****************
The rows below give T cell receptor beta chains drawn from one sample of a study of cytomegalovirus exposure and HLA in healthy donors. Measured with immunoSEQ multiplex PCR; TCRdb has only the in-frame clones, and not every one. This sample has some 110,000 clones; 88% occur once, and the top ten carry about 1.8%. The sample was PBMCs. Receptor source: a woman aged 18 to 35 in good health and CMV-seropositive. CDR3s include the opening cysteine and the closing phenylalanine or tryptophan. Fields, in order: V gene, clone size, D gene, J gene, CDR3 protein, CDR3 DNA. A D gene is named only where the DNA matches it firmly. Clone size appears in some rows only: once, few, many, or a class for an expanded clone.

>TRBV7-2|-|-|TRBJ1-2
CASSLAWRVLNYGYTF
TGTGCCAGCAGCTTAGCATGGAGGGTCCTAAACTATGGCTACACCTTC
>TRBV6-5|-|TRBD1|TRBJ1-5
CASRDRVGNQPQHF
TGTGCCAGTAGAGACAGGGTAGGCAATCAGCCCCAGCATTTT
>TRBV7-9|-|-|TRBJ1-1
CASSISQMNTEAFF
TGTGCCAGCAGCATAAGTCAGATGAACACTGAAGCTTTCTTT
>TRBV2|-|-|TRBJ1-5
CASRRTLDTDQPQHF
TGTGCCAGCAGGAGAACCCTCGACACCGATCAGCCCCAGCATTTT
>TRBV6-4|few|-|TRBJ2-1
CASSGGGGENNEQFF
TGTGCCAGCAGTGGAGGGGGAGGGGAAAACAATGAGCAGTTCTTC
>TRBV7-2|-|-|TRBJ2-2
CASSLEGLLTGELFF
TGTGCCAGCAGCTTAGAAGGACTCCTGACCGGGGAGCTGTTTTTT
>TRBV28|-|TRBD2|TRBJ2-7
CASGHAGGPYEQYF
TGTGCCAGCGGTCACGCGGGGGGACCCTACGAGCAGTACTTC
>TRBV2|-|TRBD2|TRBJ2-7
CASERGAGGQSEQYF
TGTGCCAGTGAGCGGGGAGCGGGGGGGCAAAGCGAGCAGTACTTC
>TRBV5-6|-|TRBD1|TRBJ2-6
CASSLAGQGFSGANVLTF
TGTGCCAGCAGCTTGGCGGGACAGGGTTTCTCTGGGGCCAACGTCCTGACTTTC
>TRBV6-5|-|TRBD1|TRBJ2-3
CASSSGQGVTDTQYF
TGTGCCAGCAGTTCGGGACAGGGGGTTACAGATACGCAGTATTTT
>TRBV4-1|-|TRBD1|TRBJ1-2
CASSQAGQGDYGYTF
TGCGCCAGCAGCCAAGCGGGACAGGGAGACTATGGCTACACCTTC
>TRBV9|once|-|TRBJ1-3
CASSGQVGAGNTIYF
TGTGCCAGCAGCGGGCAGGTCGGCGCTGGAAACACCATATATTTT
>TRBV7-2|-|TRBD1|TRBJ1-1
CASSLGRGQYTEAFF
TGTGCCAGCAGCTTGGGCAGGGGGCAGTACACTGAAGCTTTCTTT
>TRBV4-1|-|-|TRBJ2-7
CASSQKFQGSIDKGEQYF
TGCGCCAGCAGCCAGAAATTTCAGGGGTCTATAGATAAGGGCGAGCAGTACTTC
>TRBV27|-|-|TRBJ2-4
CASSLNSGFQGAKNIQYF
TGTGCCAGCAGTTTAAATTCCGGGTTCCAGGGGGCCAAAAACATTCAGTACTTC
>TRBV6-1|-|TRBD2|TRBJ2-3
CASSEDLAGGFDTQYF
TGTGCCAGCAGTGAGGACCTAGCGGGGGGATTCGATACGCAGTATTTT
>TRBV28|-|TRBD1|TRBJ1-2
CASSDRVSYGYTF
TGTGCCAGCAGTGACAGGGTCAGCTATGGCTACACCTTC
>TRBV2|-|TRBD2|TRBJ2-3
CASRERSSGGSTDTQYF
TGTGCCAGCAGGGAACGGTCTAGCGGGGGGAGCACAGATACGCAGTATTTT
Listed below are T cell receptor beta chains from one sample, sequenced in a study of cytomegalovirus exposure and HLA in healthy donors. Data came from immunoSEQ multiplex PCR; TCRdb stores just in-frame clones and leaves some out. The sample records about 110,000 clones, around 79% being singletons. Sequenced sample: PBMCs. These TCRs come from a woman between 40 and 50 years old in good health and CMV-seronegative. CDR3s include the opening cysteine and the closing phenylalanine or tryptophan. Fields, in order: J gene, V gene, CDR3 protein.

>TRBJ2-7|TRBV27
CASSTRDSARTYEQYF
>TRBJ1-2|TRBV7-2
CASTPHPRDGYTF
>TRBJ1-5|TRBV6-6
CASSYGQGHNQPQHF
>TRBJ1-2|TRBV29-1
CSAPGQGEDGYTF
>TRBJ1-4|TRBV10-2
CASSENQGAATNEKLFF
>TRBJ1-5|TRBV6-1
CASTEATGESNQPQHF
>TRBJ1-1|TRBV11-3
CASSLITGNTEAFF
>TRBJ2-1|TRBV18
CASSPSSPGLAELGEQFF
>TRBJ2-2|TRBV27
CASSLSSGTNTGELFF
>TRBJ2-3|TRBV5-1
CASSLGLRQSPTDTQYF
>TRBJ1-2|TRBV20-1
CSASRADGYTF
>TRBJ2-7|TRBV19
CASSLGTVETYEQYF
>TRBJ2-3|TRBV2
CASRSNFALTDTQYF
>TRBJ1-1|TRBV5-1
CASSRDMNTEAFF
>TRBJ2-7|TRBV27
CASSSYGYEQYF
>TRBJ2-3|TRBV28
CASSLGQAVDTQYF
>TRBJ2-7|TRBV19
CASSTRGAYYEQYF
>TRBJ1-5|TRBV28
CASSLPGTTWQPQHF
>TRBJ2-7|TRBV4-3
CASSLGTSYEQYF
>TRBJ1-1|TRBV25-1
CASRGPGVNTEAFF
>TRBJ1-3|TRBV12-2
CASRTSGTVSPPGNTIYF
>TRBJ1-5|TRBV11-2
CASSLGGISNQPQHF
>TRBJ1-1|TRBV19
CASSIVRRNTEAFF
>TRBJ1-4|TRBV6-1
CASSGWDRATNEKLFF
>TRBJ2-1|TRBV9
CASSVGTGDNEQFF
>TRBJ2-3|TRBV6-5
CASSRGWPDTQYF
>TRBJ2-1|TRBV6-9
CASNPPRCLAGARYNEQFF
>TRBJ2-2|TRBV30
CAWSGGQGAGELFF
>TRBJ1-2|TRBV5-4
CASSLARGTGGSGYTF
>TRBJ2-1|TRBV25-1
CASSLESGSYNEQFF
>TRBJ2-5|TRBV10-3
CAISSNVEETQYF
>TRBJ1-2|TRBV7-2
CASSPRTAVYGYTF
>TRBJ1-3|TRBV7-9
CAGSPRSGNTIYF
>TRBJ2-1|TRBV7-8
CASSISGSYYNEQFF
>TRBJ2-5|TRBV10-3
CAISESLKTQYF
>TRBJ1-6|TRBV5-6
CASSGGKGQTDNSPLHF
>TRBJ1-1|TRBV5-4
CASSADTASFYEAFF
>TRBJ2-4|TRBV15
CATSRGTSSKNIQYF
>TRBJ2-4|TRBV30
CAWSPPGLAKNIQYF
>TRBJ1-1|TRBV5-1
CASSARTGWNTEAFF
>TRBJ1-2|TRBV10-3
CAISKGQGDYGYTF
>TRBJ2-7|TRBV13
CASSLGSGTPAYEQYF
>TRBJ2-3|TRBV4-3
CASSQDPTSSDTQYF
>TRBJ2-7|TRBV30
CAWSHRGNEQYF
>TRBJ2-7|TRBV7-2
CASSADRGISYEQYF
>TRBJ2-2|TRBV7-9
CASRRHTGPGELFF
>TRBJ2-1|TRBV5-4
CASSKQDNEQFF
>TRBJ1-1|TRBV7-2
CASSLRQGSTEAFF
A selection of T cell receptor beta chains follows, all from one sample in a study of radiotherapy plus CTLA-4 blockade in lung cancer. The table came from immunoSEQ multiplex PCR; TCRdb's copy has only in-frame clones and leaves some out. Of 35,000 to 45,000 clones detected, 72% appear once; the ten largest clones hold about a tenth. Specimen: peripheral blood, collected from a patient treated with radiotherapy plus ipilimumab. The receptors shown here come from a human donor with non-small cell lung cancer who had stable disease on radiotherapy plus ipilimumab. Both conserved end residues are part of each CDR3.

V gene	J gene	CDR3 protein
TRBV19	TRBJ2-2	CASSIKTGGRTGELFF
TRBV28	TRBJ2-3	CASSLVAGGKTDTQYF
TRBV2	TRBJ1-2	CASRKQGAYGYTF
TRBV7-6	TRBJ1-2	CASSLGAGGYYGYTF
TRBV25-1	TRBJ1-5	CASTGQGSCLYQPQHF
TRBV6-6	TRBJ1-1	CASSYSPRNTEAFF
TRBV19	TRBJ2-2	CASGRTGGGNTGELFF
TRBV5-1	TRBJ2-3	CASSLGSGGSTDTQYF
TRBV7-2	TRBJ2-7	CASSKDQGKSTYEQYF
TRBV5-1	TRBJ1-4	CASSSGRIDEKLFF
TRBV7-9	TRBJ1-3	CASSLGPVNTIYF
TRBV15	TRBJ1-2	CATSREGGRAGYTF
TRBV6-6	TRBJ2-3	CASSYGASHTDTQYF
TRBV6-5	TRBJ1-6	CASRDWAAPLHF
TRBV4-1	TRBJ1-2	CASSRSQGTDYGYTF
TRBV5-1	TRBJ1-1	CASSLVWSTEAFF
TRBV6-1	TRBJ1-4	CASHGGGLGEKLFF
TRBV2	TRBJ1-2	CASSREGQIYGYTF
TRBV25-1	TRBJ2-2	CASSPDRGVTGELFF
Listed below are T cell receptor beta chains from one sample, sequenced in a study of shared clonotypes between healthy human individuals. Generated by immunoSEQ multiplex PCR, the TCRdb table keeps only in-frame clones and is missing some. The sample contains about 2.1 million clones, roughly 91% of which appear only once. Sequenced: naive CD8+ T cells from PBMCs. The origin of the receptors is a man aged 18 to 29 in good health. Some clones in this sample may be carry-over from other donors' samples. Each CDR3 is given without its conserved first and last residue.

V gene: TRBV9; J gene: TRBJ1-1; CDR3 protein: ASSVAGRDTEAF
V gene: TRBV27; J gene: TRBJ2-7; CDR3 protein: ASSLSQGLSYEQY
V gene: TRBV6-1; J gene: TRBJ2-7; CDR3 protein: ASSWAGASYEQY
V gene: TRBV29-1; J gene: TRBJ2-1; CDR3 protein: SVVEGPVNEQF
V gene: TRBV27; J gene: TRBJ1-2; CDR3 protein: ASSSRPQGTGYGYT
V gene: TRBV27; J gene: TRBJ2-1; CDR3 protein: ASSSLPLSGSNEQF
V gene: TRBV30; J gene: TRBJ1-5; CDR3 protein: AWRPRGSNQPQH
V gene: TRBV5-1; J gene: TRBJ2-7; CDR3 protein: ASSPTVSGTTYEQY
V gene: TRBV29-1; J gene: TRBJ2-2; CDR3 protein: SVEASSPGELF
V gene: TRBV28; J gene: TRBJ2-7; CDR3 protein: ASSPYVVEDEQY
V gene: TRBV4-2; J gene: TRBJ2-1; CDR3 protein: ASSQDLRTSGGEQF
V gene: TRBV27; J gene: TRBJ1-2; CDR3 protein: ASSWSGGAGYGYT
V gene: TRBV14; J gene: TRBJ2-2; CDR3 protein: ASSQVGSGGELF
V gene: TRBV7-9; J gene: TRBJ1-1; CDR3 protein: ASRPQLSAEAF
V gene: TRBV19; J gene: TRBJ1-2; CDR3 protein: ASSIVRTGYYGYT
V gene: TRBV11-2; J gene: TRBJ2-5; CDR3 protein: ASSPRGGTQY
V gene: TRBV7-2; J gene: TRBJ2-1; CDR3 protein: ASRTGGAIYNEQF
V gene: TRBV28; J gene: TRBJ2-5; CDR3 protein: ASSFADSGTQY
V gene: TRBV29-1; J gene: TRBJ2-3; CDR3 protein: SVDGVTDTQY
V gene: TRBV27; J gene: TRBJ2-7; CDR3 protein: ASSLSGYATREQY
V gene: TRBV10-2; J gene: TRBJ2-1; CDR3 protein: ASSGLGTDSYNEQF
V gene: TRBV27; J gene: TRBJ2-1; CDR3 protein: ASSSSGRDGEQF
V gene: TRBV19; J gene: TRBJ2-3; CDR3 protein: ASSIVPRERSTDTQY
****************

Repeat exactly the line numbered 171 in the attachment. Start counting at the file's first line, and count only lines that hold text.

TRBV6-1	TRBJ1-4	CASHGGGLGEKLFF